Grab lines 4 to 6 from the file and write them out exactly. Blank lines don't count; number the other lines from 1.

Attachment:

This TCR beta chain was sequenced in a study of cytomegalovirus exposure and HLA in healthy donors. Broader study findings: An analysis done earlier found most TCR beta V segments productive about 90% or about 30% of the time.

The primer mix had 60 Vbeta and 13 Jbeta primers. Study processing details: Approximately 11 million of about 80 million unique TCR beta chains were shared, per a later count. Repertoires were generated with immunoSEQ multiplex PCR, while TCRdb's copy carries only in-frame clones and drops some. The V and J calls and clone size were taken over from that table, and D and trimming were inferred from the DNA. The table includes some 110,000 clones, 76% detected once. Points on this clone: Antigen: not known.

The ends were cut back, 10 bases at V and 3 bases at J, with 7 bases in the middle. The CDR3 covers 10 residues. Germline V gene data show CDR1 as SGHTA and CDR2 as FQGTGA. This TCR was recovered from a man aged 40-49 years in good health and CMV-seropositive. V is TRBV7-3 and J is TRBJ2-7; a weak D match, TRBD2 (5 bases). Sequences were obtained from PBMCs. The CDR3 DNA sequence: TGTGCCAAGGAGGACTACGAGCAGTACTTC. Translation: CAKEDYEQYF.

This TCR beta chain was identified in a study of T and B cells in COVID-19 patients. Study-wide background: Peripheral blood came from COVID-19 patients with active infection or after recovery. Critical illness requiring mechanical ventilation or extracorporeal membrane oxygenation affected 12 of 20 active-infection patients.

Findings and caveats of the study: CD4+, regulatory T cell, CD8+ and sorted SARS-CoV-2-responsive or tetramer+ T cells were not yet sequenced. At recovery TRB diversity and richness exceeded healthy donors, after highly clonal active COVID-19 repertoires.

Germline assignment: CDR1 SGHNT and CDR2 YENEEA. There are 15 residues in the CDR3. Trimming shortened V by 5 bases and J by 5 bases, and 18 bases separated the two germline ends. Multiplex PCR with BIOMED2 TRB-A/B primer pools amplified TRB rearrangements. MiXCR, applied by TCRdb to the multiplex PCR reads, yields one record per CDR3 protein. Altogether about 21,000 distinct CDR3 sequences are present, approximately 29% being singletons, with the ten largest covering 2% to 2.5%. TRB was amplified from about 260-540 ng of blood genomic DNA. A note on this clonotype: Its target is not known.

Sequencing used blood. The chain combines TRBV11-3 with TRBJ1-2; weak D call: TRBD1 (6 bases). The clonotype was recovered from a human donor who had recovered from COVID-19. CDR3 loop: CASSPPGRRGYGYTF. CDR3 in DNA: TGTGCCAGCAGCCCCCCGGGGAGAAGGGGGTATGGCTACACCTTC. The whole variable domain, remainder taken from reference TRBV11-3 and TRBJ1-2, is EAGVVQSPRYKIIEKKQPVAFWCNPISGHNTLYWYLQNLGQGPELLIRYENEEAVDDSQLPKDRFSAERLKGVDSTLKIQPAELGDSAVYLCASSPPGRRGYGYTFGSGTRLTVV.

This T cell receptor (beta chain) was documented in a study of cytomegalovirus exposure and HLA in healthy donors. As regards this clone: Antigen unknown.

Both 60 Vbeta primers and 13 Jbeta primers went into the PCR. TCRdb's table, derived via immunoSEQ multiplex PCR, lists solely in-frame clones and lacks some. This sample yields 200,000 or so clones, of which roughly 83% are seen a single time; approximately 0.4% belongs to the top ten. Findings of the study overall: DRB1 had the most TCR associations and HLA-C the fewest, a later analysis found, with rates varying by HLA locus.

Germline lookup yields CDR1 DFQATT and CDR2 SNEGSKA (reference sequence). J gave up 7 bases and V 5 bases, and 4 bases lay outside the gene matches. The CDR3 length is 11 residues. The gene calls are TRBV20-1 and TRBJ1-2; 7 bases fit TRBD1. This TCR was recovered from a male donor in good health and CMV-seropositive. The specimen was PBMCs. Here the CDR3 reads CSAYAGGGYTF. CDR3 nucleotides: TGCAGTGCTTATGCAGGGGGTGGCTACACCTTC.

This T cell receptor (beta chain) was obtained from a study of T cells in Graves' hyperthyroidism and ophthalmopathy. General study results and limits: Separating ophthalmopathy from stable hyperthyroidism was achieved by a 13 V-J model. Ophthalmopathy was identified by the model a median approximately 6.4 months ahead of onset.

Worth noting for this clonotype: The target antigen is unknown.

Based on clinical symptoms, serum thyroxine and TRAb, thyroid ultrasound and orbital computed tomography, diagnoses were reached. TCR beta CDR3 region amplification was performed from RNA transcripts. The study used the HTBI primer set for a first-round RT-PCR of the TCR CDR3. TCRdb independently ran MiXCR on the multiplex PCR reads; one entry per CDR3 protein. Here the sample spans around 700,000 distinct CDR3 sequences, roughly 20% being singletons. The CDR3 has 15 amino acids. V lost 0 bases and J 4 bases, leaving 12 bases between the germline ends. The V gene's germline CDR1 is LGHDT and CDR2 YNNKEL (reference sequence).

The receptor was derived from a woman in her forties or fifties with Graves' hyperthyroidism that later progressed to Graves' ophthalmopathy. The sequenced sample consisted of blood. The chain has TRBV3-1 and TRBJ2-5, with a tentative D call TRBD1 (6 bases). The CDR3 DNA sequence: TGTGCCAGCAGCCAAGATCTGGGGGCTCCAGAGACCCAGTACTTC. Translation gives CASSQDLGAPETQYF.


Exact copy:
This TCR beta chain was identified in a study of T and B cells in COVID-19 patients. Study-wide background: Peripheral blood came from COVID-19 patients with active infection or after recovery. Critical illness requiring mechanical ventilation or extracorporeal membrane oxygenation affected 12 of 20 active-infection patients.

Findings and caveats of the study: CD4+, regulatory T cell, CD8+ and sorted SARS-CoV-2-responsive or tetramer+ T cells were not yet sequenced. At recovery TRB diversity and richness exceeded healthy donors, after highly clonal active COVID-19 repertoires.

Germline assignment: CDR1 SGHNT and CDR2 YENEEA. There are 15 residues in the CDR3. Trimming shortened V by 5 bases and J by 5 bases, and 18 bases separated the two germline ends. Multiplex PCR with BIOMED2 TRB-A/B primer pools amplified TRB rearrangements. MiXCR, applied by TCRdb to the multiplex PCR reads, yields one record per CDR3 protein. Altogether about 21,000 distinct CDR3 sequences are present, approximately 29% being singletons, with the ten largest covering 2% to 2.5%. TRB was amplified from about 260-540 ng of blood genomic DNA. A note on this clonotype: Its target is not known.